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CROSSING BRIAR WOO by Paul Sleman  Clark


From the Squirrel Hill series, volume 1

by Paul Sleman Clark illustrated by Ray Driver

Pub Date: May 7th, 2018
ISBN: 978-1-71724-569-4
Publisher: Ozymandias Publishing Co.

In this children’s series opener, a girl embarks on an expedition with her cat and a (mostly) intrepid band of stuffed-animal friends.

Madison is a freckle-faced, daring young girl who lives in Squirrel Hill—not the Pittsburgh neighborhood but a bucolic rural area with a farmhouse bordered by Briar Woo, a small forest with a stream running through it. (The forest’s curious name is never explained, perhaps deriving from a child’s pronunciation of Briar Woods.) Madison’s companions include a cat named Kitty, who claims not to be curious but is, and two live stuffed animals who speak. Ellie the elephant, fat and fearful, makes up enjoyable songs; Sergeant Monk-Monk is well-organized and resembles Madison’s Uncle Stanley, a soldier. Uncle Stanley bought Monk-Monk in North Africa—which, Madison is sure, lies on the other side of Briar Woo and is the object of today’s trek. The foursome encounters some problems, especially in crossing the creek that runs through the woods; Ellie, in particular, has some scary moments but prevails, and the companions befriend a beaver. Madison is dismayed to discover that after all their exploring, they will arrive where they started, but she praises her friends for doing well. North Africa can wait for another day. Clark (Just an Ordinary Elephant and the Bald Cardinal, 2018, etc.) owes an obvious debt to A.A. Milne’s Winnie-the-Pooh books, with the woods, a young child protagonist, and a cast of plush-toy–derived characters. Like Pooh, Ellie creates whimsical ditties; like Eeyore, he's pessimistic: “We do not know how far it is…and my short, fat legs cannot move very fast.” Clark does add a North American flavor to the story (aimed at ages 4 to 7) with the farmhouse setting, gopher and beaver characters, and general air of can-do resolve. It’s odd, though, that the dialogue sometimes sounds British: “Bosh,” “Terribly sorry,” and “Listen, old chap,” for example. Driver’s (Just an Ordinary Elephant and the Bald Cardinal, 2018) skillfully drawn, attractive illustrations deftly capture personalities, providing rich details that help tell the story.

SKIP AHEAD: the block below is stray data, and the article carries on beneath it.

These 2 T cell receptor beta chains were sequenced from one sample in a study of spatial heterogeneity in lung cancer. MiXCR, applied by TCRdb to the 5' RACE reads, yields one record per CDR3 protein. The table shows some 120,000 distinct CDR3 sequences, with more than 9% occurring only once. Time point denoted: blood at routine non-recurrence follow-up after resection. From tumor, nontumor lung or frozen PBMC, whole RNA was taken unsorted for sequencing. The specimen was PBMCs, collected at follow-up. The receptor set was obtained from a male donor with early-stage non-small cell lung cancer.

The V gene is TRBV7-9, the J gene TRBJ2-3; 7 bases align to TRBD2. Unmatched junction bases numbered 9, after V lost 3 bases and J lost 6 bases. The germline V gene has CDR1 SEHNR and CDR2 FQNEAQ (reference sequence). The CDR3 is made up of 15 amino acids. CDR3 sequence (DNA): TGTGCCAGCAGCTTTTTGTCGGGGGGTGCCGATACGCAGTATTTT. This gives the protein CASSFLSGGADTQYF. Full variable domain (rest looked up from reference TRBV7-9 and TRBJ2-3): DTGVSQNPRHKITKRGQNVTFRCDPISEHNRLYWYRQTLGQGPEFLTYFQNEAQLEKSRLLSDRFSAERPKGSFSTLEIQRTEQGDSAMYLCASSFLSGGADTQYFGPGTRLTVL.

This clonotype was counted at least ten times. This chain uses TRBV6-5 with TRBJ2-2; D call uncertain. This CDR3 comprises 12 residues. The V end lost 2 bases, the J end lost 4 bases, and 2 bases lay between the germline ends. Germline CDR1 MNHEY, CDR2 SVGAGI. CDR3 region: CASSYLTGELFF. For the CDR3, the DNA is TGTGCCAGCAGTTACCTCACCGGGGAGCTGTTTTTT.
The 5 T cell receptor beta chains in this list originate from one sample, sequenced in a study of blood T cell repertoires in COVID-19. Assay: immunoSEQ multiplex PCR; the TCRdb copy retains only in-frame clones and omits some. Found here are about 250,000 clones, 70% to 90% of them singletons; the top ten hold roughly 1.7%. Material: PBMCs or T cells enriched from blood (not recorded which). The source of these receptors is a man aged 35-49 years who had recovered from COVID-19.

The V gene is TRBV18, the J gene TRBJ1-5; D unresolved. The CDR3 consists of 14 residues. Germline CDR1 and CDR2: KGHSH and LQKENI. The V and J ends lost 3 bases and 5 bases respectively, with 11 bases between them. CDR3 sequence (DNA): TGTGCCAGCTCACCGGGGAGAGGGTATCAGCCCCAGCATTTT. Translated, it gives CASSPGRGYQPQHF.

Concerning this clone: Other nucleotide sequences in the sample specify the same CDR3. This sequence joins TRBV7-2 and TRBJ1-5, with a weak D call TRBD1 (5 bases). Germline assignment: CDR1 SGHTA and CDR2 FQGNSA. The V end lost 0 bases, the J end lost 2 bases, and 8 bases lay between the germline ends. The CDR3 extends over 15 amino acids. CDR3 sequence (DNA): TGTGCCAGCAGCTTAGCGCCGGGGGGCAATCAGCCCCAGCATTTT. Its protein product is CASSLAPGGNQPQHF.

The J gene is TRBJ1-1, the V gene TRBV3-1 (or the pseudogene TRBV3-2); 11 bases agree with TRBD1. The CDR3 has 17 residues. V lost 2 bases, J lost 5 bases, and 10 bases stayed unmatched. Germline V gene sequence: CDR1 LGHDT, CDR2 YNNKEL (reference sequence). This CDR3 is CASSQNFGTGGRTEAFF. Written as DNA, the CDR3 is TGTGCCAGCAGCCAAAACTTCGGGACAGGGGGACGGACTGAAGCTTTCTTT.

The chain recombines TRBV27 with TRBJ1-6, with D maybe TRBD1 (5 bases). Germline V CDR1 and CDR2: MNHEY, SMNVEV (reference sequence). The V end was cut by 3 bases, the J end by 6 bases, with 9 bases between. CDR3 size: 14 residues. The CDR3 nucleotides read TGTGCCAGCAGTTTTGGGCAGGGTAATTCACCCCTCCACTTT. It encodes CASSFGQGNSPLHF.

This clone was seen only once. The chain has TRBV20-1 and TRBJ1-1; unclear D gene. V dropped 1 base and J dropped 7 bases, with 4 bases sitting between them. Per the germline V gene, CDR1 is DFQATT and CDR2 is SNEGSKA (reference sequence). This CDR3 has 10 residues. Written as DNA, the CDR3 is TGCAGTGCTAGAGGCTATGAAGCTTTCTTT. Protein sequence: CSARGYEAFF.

With its flaws more likely to bother adults than children, this tale delivers an enjoyable adventure for reading aloud.